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Optimistic Broadcasters Tout New Tech, Gambling Potential At NAB NY

If ever there’s a place where broadcasters can put on a brave, even confident face amid the soul-wilting challenges of a transforming entertainment industry, it’s at National Association of Broadcasters conventions.

Even by that welcoming standard, however, this week’s NAB New York show was chock full of confidence among over-the-air champions who think they can see a future of growth and opportunity just ahead.

Part of it could be attributed to major announcements at the show about the rollout of ATSC 3.0, the technology taking broadcast to an addressable, interactive, Internet Protocol-based  future. Many speakers were bullish about that promising and fast-approaching reality, with all the new capabilities it can unlock.

And then there’s gambling on live sports, likely to be widely legalized in the next few years and playing into broadcast TV’s remaining bastions, live sports. Mix it together and some executives were positively bursting with optimism .

It all points to a transformed broadcast business, though as Sinclair Broadcast Group CEO and President Christopher Ripley put it when asked about consolidation in the sector, such distinctions won’t matter soon.

“How many players end up dominating the broadcast market I think is the wrong question,” Ripley said. “There’s not going to be a broadcast(-only) space in short order. If you just think of yourself as competing in the broadcast space, and you’re not (also) competing against Amazon, and Apple, and others, you don’t know the media space.”

Ripley positioned Sinclair, the nation’s biggest station group, as a “product and technology” company, rather than one focused on content or marketing. As examples, Ripley noted that Sinclair is creating a string of new products, such as the online news service Circa and the coming AVOD streaming service STIRR.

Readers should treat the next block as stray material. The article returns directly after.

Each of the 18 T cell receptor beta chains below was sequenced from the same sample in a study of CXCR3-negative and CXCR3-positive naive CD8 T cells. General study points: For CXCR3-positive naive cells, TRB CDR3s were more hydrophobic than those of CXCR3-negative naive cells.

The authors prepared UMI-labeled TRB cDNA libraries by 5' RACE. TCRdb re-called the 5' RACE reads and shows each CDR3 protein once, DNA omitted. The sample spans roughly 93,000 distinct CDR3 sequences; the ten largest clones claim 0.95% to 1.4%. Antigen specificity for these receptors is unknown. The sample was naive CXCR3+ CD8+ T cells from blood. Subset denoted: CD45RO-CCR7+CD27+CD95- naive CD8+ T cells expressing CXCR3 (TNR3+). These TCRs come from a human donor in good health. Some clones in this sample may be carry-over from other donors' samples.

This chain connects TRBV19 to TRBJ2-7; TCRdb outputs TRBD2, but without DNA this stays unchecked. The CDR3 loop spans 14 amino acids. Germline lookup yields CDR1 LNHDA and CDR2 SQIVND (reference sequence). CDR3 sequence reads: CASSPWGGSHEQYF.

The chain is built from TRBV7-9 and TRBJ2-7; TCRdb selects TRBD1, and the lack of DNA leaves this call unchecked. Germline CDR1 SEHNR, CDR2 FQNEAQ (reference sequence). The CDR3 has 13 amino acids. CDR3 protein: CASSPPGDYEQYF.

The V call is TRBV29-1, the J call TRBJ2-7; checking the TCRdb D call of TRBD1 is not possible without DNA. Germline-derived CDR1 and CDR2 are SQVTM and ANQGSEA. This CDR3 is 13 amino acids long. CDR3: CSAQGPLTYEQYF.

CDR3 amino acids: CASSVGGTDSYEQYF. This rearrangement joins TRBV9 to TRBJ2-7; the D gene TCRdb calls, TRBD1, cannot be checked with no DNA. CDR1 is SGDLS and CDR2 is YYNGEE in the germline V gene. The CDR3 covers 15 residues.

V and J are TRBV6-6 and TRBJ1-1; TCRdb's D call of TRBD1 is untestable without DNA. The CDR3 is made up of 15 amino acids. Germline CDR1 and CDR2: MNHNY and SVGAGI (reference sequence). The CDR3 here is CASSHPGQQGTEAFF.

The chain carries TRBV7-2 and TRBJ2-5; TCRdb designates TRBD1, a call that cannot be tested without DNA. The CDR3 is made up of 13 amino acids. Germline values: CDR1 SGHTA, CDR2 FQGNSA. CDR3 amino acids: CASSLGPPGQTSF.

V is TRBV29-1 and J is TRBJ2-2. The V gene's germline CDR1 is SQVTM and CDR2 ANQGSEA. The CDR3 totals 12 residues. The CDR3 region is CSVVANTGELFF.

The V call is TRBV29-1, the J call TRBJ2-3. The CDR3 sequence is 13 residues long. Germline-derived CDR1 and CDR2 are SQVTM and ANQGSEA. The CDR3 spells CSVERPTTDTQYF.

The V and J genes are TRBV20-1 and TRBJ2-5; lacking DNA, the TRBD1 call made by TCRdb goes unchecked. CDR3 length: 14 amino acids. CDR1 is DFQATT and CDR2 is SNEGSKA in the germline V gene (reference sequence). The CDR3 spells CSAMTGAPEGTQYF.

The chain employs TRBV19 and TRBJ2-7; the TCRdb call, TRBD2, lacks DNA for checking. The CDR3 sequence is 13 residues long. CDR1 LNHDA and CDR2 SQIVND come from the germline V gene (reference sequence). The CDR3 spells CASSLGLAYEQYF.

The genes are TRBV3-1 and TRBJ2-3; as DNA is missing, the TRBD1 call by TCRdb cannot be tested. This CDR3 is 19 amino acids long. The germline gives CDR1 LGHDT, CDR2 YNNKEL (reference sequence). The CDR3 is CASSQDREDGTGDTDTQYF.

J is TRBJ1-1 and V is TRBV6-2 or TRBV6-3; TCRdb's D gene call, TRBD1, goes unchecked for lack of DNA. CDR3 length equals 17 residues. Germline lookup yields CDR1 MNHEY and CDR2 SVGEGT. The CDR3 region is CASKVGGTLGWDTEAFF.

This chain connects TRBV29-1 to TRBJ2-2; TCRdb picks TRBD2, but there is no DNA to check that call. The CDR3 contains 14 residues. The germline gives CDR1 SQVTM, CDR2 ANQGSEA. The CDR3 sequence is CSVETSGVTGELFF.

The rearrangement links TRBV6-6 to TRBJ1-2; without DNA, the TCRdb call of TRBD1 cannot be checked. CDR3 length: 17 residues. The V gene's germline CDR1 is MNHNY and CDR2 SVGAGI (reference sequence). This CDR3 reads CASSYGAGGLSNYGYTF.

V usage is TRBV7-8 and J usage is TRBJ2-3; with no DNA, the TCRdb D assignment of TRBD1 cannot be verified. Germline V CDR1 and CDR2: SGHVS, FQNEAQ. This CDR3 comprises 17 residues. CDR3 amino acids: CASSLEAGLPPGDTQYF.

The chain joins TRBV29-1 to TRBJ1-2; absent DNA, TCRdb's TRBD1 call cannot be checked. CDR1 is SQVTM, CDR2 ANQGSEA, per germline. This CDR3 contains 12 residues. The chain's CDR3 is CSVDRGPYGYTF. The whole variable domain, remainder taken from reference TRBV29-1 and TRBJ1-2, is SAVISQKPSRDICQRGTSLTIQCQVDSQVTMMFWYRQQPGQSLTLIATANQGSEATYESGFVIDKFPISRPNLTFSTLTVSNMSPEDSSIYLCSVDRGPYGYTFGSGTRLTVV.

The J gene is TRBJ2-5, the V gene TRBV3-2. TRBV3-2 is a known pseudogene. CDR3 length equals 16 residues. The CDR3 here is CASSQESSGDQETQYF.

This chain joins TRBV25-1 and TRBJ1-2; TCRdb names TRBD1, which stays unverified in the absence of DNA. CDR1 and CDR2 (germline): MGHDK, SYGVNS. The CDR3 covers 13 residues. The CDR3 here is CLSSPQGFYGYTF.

ATSC 3.0 will unlock even more capabilities. On NAB NY’s first day, executives from Fox, NBC/Telemundo, Univision, SpectrumCo and Pearl TV committed to make new services and content available as consumer products hit the market in 2020. Makers of those consumer products, such as LG, quickly issued releases applauding the industry commitment to ATSC 3.0-ready content.

And if 2020 seems a long ways away, executives pointed out we’re only a couple of months from 2019. It’s close, if not right around the corner.

The execs touted the potential to provide over-the-air digital programming not just to your in-home big screen. Enabled mobile devices and vehicles could both tap these signals, which can be used for a wide range of services beyond traditional “TV.”

“The new standard will transform the way we deliver content to our audiences, including viewers who are consuming information in multiple languages and screens,” said Valari Staab, the president of NBCUniversal Owned Television Stations. “ATSC 3.0 will also help us to better connect advertisers with the audiences they want to reach on any platform.”

Richey said the technology – which allows addressable, interactive advertising tied to on-demand programming – will generate CPMs two to three times higher than traditional linear broadcast. That can’t come soon enough for broadcasters, who face a punishing 2019 without the World Cup, Winter Olympics or mid-term elections to fatten up their bottom lines.

But when ATSC 3.0 arrives the following year, stations can pack four times more digital channels in the same spectrum, add multiple languages and begin to offer other kinds of data services too.

Importantly, Richey said, “It’s a mobile-first standard. You’re no longer tethered to that TV on the wall. You can receive a quality signal while going 100 mph in a car.”